4. Practice Paying Ransomware Attackers

Responding to such scenarios may involve wildly different components. But practicing is also an excellent way to not only test how to respond, but which internal and external services might need to be readied.

For example, Grillo says he's worked with organizations to run exercises about how they would respond if their most critical assets - such as patient data for hospitals or flight system for airlines - got hit by ransomware.

"As much as you say don't pay or we'll never pay, do you have the means in place - the bitcoin assets - where if you found yourself in a situation, do you have the means to do that in the time allocated by an attacker?" he says. "And even further to that, we've seen more and more cyber insurance policies that have coverage for cyber extortion situations. So it's something that companies should look at."

Grillo says he's not advocating that anyone pay a ransom, but rather that they practice how they will respond in advance, rather than having a first go only after they're being threatened with a 24-hour deadline to pay a ransom. During a crisis, "you don't have time for committee decision-making," he says.

5. Identify Breach Response Stakeholders

When developing a data breach response plan, identifying everyone who must be involved in the plan - as well as at which stages - is key, as is doing so in advance.

Nicole Friedlander

"Today, in working on their cyber preparedness, companies regularly involve areas of the company outside information security, including counsel, compliance, senior management and the board, all of which play a really important role in the cybersecurity context," says attorney Nicole Friedlander, a partner at Sullivan & Cromwell in New York.

"And they're involving key external parties like outside counsel and forensics firms," says Friedlander, who previously headed the complex frauds and cybercrime unit at the U.S. Attorney’s Office for the Southern District of New York. "This significantly speeds up their ability to react to a breach and minimizes the risk of confusion and mixed messages that can otherwise result in a crisis."

6. Run Tabletop Exercises

How will your organization react to a breach?

"Internally, the critical players must understand their roles, have guidelines and policies in place, have a data breach playbook, have regular exercises, and cover all aspects of internal and external communication and governance," Pierson says.

Running tabletop exercises - aka mock cyberattacks - is an excellent tactic for refining plans, which is why the military has been using them "since the beginning of time," Grillo says. "Go through potential scenarios of how your organization could potentially be attacked, especially on the critical assets, and map that back to your incident response plan."

No organization can predict with utter certainty how it will be hacked, "but we can focus on cyber resilience, being proactive, being better prepared and having better response," Grillo says. "We're never going to have the crystal ball. But it sure beats getting caught completely blindsided. We can run through scenarios, and what these tabletop exercises do for us is not only making people aware, but also points of escalation."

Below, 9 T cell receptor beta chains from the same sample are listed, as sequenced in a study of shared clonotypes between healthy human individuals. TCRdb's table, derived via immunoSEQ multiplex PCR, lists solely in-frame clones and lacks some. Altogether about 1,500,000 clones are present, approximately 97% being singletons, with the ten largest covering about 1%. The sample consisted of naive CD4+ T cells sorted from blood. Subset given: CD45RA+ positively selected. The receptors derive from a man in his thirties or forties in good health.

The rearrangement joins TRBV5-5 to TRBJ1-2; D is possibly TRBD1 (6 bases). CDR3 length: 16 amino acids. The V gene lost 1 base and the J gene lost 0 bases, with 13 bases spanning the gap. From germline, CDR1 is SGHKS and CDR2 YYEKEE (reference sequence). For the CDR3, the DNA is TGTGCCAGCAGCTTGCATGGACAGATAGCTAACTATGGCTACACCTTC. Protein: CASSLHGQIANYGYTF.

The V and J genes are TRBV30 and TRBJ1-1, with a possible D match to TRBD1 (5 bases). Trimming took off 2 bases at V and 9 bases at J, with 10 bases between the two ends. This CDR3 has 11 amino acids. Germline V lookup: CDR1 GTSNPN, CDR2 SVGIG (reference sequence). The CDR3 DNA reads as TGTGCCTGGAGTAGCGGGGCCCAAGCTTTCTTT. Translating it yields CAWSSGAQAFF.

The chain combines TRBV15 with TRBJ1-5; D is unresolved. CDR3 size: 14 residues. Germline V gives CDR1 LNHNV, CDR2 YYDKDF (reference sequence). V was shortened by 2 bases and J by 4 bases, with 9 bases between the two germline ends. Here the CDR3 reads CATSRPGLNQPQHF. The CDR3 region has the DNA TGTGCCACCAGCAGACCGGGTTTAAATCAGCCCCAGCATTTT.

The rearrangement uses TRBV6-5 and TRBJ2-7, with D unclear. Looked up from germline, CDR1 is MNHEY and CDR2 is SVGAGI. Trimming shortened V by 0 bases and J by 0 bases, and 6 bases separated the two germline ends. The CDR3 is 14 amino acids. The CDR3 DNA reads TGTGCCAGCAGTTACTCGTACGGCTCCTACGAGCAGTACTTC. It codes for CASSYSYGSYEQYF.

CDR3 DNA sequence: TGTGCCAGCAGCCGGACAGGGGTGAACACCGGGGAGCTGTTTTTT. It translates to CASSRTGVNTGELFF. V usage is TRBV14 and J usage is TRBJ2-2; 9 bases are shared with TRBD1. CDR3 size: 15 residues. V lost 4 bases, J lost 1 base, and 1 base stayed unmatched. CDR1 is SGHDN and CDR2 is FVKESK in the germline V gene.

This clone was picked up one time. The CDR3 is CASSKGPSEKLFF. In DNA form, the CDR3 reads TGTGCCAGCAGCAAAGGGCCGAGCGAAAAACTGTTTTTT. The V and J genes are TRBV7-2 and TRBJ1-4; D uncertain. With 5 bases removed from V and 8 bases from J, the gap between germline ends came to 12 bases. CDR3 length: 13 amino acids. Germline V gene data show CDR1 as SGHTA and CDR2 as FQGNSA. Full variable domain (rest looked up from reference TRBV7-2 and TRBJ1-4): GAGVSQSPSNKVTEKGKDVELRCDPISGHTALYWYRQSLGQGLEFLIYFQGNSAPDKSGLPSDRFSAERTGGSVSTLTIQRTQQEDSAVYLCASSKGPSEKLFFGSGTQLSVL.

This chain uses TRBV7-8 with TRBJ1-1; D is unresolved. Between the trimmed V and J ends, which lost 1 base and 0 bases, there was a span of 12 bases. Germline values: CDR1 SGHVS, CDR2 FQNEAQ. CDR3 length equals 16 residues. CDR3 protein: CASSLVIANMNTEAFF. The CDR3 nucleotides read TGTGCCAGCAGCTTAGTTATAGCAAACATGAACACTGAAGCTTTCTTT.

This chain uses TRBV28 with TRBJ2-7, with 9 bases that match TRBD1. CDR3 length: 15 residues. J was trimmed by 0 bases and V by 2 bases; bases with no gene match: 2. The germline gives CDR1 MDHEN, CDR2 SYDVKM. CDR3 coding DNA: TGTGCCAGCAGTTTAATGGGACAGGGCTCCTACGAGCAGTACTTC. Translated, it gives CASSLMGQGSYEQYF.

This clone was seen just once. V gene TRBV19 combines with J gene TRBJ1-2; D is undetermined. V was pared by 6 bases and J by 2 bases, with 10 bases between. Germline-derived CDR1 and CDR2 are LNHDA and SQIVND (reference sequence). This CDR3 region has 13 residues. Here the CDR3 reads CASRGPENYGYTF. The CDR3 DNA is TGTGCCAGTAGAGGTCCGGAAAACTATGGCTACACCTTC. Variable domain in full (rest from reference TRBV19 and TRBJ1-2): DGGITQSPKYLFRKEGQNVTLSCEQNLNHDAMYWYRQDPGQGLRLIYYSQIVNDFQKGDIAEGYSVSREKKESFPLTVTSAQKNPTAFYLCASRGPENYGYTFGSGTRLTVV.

After running an tabletop exercise - or responding to an actual breach - always have a post-breach or after-action debrief.

"Everyone likes to get a pat on the back for the things we did right, but at the same time, what did we learn from that attack or exercise; what could we have done better?" he says. "That's why a response plan is a living, breathing plan. And we try to get better each time whether it's technology that we're embracing or the regulatory landscape," such as dealing with the EU General Data Protection Regulation's 72-hour notification requirement.

7. Watch How Peers Get Pwned

Pay attention to attacks against other organizations in your industry. "Groups conducting attacks, whether for financial gain or other motives, will frequently use the same methods of compromise," says David Stubley, CEO at 7 Elements, a security testing firm and consultancy in Edinburgh, Scotland. "There really is no excuse for being the third, fourth or even the hundredth company to be breached by threat actors using the same modus operandi" (see: Ransomware School: Learn Lessons From How Others Fail).

David Stubley

For sharing real-time threat information and protective measures, security experts recommend joining the U.S. Secret Service Electronic Crimes Task Force program and FBI InfraGard public/private partnership programs. In the U.K., the National Cyber Security Center - part of GCHQ - runs the Cyber Security Information Sharing Partnership.

Many industry-specific initiatives are also available for sharing threat intelligence. Also never underestimate the power of networking and employees maintaining relationships with their counterparts in other organizations to keep track of the latest threats and trends.

(See part two of this series, "Surviving a Breach: 8 Incident Response Essentials," offering more tips.)

About the Author

Mathew J. Schwartz

Mathew J. Schwartz

Executive Editor, DataBreachToday & Europe, ISMG

Schwartz is an award-winning journalist with two decades of experience in magazines, newspapers and electronic media. He has covered the information security and privacy sector throughout his career. Before joining Information Security Media Group in 2014, where he now serves as the executive editor, DataBreachToday and for European news coverage, Schwartz was the information security beat reporter for InformationWeek and a frequent contributor to DarkReading, among other publications. He lives in Scotland.

Around the Network

Our website uses cookies. Cookies enable us to provide the best experience possible and help us understand how visitors use our website. By browsing, you agree to our use of cookies.